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Securities and Exchange Commission (SEC)


The Securities and Exchange Commission (SEC) was designed to ensure transparent trading and to protect the financial safety of investors in the stock market. Like the Federal Deposit Insurance Corporation (FDIC), the SEC was created to increase confidence in the central finance system following the Great Depression. The SEC is far stricter than the Commodities Futures Trading Commission (CFTC), which is why securities are more regulated than other assets.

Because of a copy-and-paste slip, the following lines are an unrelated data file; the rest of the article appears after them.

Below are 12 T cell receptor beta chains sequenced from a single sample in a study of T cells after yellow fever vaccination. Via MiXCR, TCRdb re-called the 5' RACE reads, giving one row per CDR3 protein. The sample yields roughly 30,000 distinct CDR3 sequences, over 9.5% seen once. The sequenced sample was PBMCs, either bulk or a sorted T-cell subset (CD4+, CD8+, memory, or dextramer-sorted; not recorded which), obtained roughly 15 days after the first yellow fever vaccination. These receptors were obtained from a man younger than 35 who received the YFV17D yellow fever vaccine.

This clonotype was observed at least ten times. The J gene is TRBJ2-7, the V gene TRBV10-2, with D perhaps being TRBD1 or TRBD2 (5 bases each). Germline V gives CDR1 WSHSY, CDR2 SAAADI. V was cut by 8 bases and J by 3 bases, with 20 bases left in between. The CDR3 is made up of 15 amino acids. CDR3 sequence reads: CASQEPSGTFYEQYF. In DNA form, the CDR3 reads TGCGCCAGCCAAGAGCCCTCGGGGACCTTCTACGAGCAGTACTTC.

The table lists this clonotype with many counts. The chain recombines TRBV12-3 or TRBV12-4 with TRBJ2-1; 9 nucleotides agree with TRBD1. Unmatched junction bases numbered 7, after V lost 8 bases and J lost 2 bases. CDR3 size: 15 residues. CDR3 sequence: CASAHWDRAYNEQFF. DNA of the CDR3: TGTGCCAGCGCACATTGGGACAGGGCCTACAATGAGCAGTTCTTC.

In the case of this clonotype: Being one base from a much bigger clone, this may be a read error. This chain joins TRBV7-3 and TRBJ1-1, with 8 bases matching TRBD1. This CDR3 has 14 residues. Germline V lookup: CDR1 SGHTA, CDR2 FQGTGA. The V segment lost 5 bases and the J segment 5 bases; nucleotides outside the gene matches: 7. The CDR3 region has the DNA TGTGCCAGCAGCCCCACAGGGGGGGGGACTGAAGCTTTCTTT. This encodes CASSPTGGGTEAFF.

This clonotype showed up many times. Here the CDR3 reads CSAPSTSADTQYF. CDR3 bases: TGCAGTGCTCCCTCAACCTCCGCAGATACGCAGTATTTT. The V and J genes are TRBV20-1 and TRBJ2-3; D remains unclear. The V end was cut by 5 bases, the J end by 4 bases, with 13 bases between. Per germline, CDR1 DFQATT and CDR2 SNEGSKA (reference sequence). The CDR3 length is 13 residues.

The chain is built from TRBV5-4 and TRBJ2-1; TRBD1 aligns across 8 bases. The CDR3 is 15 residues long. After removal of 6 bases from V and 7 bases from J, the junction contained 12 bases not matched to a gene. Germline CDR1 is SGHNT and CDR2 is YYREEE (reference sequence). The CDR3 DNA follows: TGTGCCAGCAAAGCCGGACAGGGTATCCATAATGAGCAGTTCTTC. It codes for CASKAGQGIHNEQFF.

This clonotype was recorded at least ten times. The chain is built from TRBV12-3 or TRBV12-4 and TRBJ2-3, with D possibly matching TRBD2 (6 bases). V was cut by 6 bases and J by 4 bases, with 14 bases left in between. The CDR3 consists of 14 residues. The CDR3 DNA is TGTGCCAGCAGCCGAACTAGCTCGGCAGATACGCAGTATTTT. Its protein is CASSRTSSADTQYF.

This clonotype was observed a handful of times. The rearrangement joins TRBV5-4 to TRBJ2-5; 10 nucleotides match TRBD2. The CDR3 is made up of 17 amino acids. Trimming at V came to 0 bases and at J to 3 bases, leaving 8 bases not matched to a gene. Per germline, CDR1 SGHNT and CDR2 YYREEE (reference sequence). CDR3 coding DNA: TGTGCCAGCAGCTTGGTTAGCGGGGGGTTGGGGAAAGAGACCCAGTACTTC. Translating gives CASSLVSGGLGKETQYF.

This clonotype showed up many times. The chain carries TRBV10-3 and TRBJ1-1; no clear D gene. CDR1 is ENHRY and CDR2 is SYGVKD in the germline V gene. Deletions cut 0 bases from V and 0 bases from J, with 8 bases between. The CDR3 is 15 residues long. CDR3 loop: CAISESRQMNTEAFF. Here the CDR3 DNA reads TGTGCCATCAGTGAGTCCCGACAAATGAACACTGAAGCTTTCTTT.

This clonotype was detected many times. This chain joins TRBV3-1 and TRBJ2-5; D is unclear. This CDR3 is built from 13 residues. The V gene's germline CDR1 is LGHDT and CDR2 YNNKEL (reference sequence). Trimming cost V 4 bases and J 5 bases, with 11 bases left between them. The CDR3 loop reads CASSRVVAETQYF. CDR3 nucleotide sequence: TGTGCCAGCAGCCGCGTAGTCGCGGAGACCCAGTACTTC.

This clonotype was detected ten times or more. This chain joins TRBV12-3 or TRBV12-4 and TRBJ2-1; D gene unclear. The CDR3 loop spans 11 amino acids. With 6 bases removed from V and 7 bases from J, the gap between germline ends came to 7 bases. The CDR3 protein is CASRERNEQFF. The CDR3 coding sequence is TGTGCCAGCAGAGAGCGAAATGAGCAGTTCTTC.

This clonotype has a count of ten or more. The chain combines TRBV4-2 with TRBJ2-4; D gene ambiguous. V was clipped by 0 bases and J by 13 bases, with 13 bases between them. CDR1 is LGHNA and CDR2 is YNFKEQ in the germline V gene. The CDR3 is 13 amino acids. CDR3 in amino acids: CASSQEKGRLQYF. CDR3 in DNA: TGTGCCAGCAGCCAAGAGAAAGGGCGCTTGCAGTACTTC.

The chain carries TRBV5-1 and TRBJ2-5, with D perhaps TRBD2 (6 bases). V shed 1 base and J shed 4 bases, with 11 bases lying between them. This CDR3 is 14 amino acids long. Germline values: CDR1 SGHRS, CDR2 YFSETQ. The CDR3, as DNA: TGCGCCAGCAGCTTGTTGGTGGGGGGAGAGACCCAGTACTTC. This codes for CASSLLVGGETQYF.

Warning: The SEC has failed to effectively enforce market manipulation laws on many occasions, and has been accused of destroying documents that were relevant to an ongoing investigation.
The SEC has failed to effectively enforce market manipulation laws on many occasions, and has been accused of destroying documents that were relevant to an ongoing investigation.

Whereas the FDIC insures deposit accounts, the SEC seeks to make business and investing activities more transparent. The SEC is known for its research tool, the EDGAR database, which compiles and stores company information in a public record. In particular, the SEC regulates exchanges where investors buy and sell equities, bonds, and securities. Financial advisors and brokers are also subject to SEC requirements.